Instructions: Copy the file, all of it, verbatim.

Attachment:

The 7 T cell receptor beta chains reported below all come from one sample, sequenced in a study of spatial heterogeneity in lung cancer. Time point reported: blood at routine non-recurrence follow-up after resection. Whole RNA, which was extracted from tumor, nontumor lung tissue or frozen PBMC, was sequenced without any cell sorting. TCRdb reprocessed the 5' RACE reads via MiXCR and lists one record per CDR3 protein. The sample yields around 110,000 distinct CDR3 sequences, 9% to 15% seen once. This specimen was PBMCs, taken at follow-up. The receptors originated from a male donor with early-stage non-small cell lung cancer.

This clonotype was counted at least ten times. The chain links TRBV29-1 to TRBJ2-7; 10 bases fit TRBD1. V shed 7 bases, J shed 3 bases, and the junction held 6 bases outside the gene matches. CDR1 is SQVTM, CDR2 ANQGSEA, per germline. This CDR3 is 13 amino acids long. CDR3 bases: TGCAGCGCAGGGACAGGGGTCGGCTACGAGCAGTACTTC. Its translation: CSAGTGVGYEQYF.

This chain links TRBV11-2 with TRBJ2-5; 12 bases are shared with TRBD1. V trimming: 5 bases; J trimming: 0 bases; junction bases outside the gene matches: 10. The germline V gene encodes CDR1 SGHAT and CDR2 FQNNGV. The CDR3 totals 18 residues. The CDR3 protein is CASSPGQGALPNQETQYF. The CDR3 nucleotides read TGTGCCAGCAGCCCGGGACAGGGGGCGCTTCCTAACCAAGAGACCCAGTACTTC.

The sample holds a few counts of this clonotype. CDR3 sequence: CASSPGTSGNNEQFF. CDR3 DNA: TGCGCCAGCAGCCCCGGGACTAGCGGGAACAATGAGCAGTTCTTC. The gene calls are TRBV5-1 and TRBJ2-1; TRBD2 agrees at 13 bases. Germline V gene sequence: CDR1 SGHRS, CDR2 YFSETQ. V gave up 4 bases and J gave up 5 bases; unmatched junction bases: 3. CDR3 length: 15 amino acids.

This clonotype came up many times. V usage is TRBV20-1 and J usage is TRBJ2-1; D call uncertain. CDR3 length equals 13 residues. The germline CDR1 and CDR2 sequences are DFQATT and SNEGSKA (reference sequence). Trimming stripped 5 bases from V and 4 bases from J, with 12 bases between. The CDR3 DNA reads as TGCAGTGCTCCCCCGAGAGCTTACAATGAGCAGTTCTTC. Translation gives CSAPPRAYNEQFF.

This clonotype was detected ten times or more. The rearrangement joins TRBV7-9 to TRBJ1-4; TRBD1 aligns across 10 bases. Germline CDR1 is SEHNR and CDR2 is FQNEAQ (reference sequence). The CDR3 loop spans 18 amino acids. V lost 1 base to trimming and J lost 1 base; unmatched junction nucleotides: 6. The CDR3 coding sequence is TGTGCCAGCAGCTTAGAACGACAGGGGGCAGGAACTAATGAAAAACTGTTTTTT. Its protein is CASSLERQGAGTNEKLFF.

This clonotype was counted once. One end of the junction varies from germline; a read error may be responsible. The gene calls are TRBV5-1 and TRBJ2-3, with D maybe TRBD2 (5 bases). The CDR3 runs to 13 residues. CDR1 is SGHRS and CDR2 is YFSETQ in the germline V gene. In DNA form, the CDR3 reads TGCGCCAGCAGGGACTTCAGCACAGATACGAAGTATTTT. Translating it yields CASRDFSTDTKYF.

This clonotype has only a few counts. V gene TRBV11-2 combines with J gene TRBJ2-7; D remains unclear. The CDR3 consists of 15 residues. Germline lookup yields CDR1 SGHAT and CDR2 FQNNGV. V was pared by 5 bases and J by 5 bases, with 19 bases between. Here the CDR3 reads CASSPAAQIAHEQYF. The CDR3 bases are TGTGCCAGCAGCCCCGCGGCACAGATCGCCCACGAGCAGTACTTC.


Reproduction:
The 7 T cell receptor beta chains reported below all come from one sample, sequenced in a study of spatial heterogeneity in lung cancer. Time point reported: blood at routine non-recurrence follow-up after resection. Whole RNA, which was extracted from tumor, nontumor lung tissue or frozen PBMC, was sequenced without any cell sorting. TCRdb reprocessed the 5' RACE reads via MiXCR and lists one record per CDR3 protein. The sample yields around 110,000 distinct CDR3 sequences, 9% to 15% seen once. This specimen was PBMCs, taken at follow-up. The receptors originated from a male donor with early-stage non-small cell lung cancer.

This clonotype was counted at least ten times. The chain links TRBV29-1 to TRBJ2-7; 10 bases fit TRBD1. V shed 7 bases, J shed 3 bases, and the junction held 6 bases outside the gene matches. CDR1 is SQVTM, CDR2 ANQGSEA, per germline. This CDR3 is 13 amino acids long. CDR3 bases: TGCAGCGCAGGGACAGGGGTCGGCTACGAGCAGTACTTC. Its translation: CSAGTGVGYEQYF.

This chain links TRBV11-2 with TRBJ2-5; 12 bases are shared with TRBD1. V trimming: 5 bases; J trimming: 0 bases; junction bases outside the gene matches: 10. The germline V gene encodes CDR1 SGHAT and CDR2 FQNNGV. The CDR3 totals 18 residues. The CDR3 protein is CASSPGQGALPNQETQYF. The CDR3 nucleotides read TGTGCCAGCAGCCCGGGACAGGGGGCGCTTCCTAACCAAGAGACCCAGTACTTC.

The sample holds a few counts of this clonotype. CDR3 sequence: CASSPGTSGNNEQFF. CDR3 DNA: TGCGCCAGCAGCCCCGGGACTAGCGGGAACAATGAGCAGTTCTTC. The gene calls are TRBV5-1 and TRBJ2-1; TRBD2 agrees at 13 bases. Germline V gene sequence: CDR1 SGHRS, CDR2 YFSETQ. V gave up 4 bases and J gave up 5 bases; unmatched junction bases: 3. CDR3 length: 15 amino acids.

This clonotype came up many times. V usage is TRBV20-1 and J usage is TRBJ2-1; D call uncertain. CDR3 length equals 13 residues. The germline CDR1 and CDR2 sequences are DFQATT and SNEGSKA (reference sequence). Trimming stripped 5 bases from V and 4 bases from J, with 12 bases between. The CDR3 DNA reads as TGCAGTGCTCCCCCGAGAGCTTACAATGAGCAGTTCTTC. Translation gives CSAPPRAYNEQFF.

This clonotype was detected ten times or more. The rearrangement joins TRBV7-9 to TRBJ1-4; TRBD1 aligns across 10 bases. Germline CDR1 is SEHNR and CDR2 is FQNEAQ (reference sequence). The CDR3 loop spans 18 amino acids. V lost 1 base to trimming and J lost 1 base; unmatched junction nucleotides: 6. The CDR3 coding sequence is TGTGCCAGCAGCTTAGAACGACAGGGGGCAGGAACTAATGAAAAACTGTTTTTT. Its protein is CASSLERQGAGTNEKLFF.

This clonotype was counted once. One end of the junction varies from germline; a read error may be responsible. The gene calls are TRBV5-1 and TRBJ2-3, with D maybe TRBD2 (5 bases). The CDR3 runs to 13 residues. CDR1 is SGHRS and CDR2 is YFSETQ in the germline V gene. In DNA form, the CDR3 reads TGCGCCAGCAGGGACTTCAGCACAGATACGAAGTATTTT. Translating it yields CASRDFSTDTKYF.

This clonotype has only a few counts. V gene TRBV11-2 combines with J gene TRBJ2-7; D remains unclear. The CDR3 consists of 15 residues. Germline lookup yields CDR1 SGHAT and CDR2 FQNNGV. V was pared by 5 bases and J by 5 bases, with 19 bases between. Here the CDR3 reads CASSPAAQIAHEQYF. The CDR3 bases are TGTGCCAGCAGCCCCGCGGCACAGATCGCCCACGAGCAGTACTTC.